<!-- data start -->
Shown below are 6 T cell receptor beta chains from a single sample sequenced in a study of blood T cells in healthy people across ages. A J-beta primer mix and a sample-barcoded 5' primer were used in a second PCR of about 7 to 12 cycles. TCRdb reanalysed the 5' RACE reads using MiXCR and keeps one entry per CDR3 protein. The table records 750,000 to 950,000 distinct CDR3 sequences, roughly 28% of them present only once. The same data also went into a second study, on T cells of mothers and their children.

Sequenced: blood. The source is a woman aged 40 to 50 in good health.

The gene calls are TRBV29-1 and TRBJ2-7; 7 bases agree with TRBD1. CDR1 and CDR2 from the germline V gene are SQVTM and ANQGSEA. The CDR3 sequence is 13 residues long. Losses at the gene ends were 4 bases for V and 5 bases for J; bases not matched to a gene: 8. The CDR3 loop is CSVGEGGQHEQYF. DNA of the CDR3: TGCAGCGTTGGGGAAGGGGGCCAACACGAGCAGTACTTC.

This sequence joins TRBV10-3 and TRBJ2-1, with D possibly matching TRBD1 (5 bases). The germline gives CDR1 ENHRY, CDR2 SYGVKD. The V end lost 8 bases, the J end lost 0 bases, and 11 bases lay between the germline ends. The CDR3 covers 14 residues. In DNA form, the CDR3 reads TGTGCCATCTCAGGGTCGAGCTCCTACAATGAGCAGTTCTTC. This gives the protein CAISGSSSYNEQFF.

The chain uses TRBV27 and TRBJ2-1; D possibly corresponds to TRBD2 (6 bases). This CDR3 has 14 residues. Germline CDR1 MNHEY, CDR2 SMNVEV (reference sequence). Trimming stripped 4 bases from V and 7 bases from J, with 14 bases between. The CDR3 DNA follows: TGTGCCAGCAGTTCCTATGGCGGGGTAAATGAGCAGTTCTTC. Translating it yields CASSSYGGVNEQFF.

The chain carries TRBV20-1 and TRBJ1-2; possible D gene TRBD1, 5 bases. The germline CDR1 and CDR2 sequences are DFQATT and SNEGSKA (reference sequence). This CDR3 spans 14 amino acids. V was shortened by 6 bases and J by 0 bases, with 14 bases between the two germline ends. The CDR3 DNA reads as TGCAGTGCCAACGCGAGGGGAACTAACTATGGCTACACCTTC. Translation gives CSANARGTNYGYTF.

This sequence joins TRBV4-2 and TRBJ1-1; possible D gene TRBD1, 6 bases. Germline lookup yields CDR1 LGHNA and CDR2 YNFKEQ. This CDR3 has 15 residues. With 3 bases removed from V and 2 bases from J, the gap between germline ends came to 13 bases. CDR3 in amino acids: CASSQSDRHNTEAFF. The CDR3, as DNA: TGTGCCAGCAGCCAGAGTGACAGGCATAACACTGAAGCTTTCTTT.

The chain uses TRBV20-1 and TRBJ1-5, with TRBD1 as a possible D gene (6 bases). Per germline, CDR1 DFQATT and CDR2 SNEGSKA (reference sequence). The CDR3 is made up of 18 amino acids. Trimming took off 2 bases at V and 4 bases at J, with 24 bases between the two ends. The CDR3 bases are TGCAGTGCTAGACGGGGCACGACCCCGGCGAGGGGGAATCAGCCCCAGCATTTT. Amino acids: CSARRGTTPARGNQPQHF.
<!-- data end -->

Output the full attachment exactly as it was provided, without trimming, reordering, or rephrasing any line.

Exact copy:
Shown below are 6 T cell receptor beta chains from a single sample sequenced in a study of blood T cells in healthy people across ages. A J-beta primer mix and a sample-barcoded 5' primer were used in a second PCR of about 7 to 12 cycles. TCRdb reanalysed the 5' RACE reads using MiXCR and keeps one entry per CDR3 protein. The table records 750,000 to 950,000 distinct CDR3 sequences, roughly 28% of them present only once. The same data also went into a second study, on T cells of mothers and their children.

Sequenced: blood. The source is a woman aged 40 to 50 in good health.

The gene calls are TRBV29-1 and TRBJ2-7; 7 bases agree with TRBD1. CDR1 and CDR2 from the germline V gene are SQVTM and ANQGSEA. The CDR3 sequence is 13 residues long. Losses at the gene ends were 4 bases for V and 5 bases for J; bases not matched to a gene: 8. The CDR3 loop is CSVGEGGQHEQYF. DNA of the CDR3: TGCAGCGTTGGGGAAGGGGGCCAACACGAGCAGTACTTC.

This sequence joins TRBV10-3 and TRBJ2-1, with D possibly matching TRBD1 (5 bases). The germline gives CDR1 ENHRY, CDR2 SYGVKD. The V end lost 8 bases, the J end lost 0 bases, and 11 bases lay between the germline ends. The CDR3 covers 14 residues. In DNA form, the CDR3 reads TGTGCCATCTCAGGGTCGAGCTCCTACAATGAGCAGTTCTTC. This gives the protein CAISGSSSYNEQFF.

The chain uses TRBV27 and TRBJ2-1; D possibly corresponds to TRBD2 (6 bases). This CDR3 has 14 residues. Germline CDR1 MNHEY, CDR2 SMNVEV (reference sequence). Trimming stripped 4 bases from V and 7 bases from J, with 14 bases between. The CDR3 DNA follows: TGTGCCAGCAGTTCCTATGGCGGGGTAAATGAGCAGTTCTTC. Translating it yields CASSSYGGVNEQFF.

The chain carries TRBV20-1 and TRBJ1-2; possible D gene TRBD1, 5 bases. The germline CDR1 and CDR2 sequences are DFQATT and SNEGSKA (reference sequence). This CDR3 spans 14 amino acids. V was shortened by 6 bases and J by 0 bases, with 14 bases between the two germline ends. The CDR3 DNA reads as TGCAGTGCCAACGCGAGGGGAACTAACTATGGCTACACCTTC. Translation gives CSANARGTNYGYTF.

This sequence joins TRBV4-2 and TRBJ1-1; possible D gene TRBD1, 6 bases. Germline lookup yields CDR1 LGHNA and CDR2 YNFKEQ. This CDR3 has 15 residues. With 3 bases removed from V and 2 bases from J, the gap between germline ends came to 13 bases. CDR3 in amino acids: CASSQSDRHNTEAFF. The CDR3, as DNA: TGTGCCAGCAGCCAGAGTGACAGGCATAACACTGAAGCTTTCTTT.

The chain uses TRBV20-1 and TRBJ1-5, with TRBD1 as a possible D gene (6 bases). Per germline, CDR1 DFQATT and CDR2 SNEGSKA (reference sequence). The CDR3 is made up of 18 amino acids. Trimming took off 2 bases at V and 4 bases at J, with 24 bases between the two ends. The CDR3 bases are TGCAGTGCTAGACGGGGCACGACCCCGGCGAGGGGGAATCAGCCCCAGCATTTT. Amino acids: CSARRGTTPARGNQPQHF.